I wish I stood up a bit more for what I believe in: Thinking more in the "we" as opposed to the "us vs. them." Equality. Inclusion. Love and kindness. But as a lifelong "people pleaser" I don't want to rock the boat. And then sometimes lives hang in the balance and we have to talk about it. And we have to do something.
In the wake of another and another and yet another in the wave of disproportionate black deaths at the hands of police, I felt helpless. My family has direct ties to law enforcement. Heck, Grandma was a county deputy sheriff. I've heard first-hand how tough and dangerous the job is. But when we look at the statistics, we can't deny that across the country, the system is out of whack, the problem is deep-seated, and it needs to get fixed.
About the time I was feeling the most helpless, some of my friends in the Broadway community were feeling the same way, many of which are black and have more at stake in this than I can truly comprehend. And they did something. They began to talk and they began to act. A small group (including my pal Amber Iman) put together an evening to raise awareness and open a dialog called Broadway for Black Lives Matter. I offered to help with design, which wasn't needed since they had a fantastic person lined up, but they enthusiastically made me feel like a part of the event as an observer and student. In the weeks after the event, I created this illustration, commemorating the event and those who spoke and sang and danced and taught. It's the bare minimum I could offer, but I look forward to keeping my eyes, ears, and heart open to this effort and learning how to stand with my black brethren and sistren for open dialog and change. In a world that feels more "us vs. them" every day, I stand and move forward with "we."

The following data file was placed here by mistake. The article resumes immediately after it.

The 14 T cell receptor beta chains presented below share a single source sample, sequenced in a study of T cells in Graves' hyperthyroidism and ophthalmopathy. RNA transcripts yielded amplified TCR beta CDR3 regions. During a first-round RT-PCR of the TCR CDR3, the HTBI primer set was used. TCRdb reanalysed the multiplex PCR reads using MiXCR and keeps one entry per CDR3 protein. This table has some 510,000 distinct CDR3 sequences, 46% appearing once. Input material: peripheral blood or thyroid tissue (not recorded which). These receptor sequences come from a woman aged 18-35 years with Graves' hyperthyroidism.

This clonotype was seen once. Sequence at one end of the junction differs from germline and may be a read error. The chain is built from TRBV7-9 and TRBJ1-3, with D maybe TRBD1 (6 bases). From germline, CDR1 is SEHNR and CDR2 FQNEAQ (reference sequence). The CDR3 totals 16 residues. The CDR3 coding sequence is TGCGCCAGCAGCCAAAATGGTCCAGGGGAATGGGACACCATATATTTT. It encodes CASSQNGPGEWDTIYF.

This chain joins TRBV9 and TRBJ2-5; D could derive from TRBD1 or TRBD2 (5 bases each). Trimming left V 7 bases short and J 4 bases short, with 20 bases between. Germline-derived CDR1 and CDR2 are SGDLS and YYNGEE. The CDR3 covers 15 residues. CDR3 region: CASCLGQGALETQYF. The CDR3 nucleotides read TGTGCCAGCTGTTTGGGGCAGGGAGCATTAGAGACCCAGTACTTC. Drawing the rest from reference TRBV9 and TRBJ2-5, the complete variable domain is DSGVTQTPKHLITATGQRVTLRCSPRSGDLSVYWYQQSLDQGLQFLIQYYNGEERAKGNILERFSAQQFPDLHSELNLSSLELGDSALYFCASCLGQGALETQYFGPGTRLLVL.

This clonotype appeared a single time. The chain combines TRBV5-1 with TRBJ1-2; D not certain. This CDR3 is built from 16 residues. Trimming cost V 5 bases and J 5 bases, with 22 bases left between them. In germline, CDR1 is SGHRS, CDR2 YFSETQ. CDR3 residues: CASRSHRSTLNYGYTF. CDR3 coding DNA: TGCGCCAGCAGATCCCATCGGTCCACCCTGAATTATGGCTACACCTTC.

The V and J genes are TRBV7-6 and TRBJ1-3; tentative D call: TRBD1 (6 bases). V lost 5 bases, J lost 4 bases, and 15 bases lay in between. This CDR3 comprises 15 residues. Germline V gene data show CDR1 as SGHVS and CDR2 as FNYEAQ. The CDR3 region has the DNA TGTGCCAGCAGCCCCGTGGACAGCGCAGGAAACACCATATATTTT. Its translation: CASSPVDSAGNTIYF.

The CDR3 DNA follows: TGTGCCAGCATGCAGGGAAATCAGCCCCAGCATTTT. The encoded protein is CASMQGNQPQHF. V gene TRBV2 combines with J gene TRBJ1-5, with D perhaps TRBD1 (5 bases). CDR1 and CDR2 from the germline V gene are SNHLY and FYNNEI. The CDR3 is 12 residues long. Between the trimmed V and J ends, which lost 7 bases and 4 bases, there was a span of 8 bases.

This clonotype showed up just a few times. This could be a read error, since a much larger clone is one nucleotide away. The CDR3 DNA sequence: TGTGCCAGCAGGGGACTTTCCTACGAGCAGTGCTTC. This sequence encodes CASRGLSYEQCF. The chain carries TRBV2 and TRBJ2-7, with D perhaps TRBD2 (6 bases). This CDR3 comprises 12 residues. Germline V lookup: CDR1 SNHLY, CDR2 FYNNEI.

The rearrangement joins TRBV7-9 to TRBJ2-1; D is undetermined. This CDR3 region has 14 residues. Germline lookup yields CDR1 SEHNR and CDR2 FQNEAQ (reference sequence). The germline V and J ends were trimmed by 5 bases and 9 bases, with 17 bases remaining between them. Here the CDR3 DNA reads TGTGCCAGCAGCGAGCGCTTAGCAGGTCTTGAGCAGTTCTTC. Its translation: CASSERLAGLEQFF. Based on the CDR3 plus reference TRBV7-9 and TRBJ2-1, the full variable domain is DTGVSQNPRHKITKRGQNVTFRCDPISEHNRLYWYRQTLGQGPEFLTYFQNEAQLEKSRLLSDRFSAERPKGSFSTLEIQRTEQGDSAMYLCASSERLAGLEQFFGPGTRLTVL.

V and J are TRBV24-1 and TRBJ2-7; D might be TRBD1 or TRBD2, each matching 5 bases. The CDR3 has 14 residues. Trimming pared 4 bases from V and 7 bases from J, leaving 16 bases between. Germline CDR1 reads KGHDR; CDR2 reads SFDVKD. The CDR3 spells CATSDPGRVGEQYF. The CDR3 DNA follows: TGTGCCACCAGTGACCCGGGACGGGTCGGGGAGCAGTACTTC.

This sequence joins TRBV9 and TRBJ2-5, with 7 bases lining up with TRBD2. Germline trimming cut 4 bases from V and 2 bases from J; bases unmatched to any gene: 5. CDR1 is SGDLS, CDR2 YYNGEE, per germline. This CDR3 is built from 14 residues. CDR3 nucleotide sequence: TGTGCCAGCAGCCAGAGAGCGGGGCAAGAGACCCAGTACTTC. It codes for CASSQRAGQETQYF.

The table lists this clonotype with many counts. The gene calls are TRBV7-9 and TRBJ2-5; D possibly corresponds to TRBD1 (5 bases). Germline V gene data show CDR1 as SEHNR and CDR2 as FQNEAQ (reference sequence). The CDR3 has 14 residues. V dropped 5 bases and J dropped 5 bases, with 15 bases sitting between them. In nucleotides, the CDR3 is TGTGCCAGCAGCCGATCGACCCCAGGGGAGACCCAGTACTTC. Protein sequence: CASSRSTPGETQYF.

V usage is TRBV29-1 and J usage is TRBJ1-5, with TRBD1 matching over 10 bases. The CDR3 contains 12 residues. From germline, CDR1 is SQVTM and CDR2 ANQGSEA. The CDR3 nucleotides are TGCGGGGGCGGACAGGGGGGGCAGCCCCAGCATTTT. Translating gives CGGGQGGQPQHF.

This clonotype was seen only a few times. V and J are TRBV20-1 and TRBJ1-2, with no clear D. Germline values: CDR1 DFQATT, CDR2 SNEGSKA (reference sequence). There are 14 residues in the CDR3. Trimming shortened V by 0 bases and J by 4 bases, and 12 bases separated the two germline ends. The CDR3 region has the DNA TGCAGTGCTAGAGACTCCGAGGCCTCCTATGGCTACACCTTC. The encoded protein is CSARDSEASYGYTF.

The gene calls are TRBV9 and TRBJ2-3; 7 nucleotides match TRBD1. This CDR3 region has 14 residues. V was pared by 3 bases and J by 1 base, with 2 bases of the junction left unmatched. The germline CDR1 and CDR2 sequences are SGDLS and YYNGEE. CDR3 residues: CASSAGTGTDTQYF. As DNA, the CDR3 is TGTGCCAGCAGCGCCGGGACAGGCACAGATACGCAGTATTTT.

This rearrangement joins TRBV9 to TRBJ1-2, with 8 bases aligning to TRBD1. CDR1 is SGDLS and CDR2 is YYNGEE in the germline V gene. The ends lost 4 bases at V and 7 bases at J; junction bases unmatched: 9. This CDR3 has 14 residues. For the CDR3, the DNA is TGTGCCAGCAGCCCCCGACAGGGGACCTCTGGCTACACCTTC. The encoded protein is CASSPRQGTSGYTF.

So, back to these wonderful folks who created this wonderful evening of enlightenment. They have steered this momentum into the creation of the Broadway Advocacy Coalition, combining art and activism and opening the dialog even further. Learn more about them here.
Oh, and while I'm at my own little podium, I'm voting for Hillary Clinton and I hope you do too. The alternative is unconscionable. Period.